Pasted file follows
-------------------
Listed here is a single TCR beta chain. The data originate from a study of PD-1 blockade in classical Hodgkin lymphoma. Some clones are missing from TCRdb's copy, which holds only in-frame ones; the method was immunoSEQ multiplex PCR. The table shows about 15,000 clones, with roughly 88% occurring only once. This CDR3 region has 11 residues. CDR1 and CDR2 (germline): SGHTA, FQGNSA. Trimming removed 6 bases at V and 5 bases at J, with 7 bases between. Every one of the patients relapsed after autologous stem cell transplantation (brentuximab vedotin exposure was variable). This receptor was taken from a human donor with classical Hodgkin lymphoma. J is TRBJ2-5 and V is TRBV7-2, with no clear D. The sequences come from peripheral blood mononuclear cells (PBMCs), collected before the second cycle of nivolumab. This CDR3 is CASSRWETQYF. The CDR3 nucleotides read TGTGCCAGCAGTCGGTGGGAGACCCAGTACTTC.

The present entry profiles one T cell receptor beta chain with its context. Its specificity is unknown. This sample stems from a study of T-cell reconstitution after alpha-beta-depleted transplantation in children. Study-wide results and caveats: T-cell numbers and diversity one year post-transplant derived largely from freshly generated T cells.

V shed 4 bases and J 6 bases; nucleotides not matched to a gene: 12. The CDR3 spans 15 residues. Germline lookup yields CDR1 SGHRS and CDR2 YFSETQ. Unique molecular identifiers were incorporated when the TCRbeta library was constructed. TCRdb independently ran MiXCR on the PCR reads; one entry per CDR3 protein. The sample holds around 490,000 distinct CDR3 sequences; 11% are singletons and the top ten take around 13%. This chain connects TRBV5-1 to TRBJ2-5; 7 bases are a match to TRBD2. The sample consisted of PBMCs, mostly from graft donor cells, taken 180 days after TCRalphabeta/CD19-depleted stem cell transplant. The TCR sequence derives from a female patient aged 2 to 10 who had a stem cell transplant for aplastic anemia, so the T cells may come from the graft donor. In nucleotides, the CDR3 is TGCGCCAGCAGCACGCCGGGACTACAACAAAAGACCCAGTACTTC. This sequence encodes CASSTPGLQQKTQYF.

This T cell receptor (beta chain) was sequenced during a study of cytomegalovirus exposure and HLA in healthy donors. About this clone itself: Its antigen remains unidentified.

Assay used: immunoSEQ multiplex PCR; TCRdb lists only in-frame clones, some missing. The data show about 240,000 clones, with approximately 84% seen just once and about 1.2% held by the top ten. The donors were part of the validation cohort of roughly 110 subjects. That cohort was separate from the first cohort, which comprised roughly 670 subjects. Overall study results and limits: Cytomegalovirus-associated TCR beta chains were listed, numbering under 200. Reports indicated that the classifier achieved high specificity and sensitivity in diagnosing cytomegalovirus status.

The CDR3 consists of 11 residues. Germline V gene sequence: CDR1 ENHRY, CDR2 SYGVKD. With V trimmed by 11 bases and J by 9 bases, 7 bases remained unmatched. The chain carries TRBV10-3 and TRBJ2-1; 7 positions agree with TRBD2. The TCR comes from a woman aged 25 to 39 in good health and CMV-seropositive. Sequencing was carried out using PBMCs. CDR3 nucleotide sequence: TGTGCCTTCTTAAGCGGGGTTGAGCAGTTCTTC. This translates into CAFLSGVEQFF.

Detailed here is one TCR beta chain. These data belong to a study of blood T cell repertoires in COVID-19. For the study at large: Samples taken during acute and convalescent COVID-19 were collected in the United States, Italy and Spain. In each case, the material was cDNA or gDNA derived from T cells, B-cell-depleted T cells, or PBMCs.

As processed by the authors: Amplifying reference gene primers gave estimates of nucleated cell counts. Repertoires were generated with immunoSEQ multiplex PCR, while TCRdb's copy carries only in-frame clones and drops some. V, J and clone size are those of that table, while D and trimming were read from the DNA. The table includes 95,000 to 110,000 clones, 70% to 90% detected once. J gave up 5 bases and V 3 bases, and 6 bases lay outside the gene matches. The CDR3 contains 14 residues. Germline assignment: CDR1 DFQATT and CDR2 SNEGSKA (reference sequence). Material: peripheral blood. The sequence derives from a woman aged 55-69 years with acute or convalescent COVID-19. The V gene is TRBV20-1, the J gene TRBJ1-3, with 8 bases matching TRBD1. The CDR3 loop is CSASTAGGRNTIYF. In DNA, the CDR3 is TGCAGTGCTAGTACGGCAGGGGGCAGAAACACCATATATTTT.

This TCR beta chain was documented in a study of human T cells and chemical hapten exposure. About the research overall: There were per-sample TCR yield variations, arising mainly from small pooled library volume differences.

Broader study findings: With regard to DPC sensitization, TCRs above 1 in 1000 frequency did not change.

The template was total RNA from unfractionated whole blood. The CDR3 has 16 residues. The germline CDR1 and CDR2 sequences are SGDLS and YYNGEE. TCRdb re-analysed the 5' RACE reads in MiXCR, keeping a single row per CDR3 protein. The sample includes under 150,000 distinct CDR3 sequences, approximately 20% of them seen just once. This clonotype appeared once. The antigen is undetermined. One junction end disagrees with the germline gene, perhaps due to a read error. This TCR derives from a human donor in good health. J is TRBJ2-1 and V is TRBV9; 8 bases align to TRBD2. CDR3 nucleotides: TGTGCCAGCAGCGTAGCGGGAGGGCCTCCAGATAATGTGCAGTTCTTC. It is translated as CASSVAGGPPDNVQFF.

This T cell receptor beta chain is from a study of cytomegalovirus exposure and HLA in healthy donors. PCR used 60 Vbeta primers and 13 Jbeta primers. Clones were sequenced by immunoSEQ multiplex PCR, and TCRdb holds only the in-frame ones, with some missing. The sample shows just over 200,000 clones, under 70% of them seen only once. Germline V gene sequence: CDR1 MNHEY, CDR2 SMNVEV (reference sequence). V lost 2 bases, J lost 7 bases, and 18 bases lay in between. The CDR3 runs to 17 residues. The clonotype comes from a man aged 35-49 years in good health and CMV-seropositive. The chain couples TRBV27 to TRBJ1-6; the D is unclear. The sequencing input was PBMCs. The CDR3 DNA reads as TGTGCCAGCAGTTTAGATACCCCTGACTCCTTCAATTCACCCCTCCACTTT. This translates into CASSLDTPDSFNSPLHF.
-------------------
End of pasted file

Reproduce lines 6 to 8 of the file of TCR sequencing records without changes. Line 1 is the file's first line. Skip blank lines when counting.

The CDR3 consists of 11 residues. Germline V gene sequence: CDR1 ENHRY, CDR2 SYGVKD. With V trimmed by 11 bases and J by 9 bases, 7 bases remained unmatched. The chain carries TRBV10-3 and TRBJ2-1; 7 positions agree with TRBD2. The TCR comes from a woman aged 25 to 39 in good health and CMV-seropositive. Sequencing was carried out using PBMCs. CDR3 nucleotide sequence: TGTGCCTTCTTAAGCGGGGTTGAGCAGTTCTTC. This translates into CAFLSGVEQFF.

Detailed here is one TCR beta chain. These data belong to a study of blood T cell repertoires in COVID-19. For the study at large: Samples taken during acute and convalescent COVID-19 were collected in the United States, Italy and Spain. In each case, the material was cDNA or gDNA derived from T cells, B-cell-depleted T cells, or PBMCs.

As processed by the authors: Amplifying reference gene primers gave estimates of nucleated cell counts. Repertoires were generated with immunoSEQ multiplex PCR, while TCRdb's copy carries only in-frame clones and drops some. V, J and clone size are those of that table, while D and trimming were read from the DNA. The table includes 95,000 to 110,000 clones, 70% to 90% detected once. J gave up 5 bases and V 3 bases, and 6 bases lay outside the gene matches. The CDR3 contains 14 residues. Germline assignment: CDR1 DFQATT and CDR2 SNEGSKA (reference sequence). Material: peripheral blood. The sequence derives from a woman aged 55-69 years with acute or convalescent COVID-19. The V gene is TRBV20-1, the J gene TRBJ1-3, with 8 bases matching TRBD1. The CDR3 loop is CSASTAGGRNTIYF. In DNA, the CDR3 is TGCAGTGCTAGTACGGCAGGGGGCAGAAACACCATATATTTT.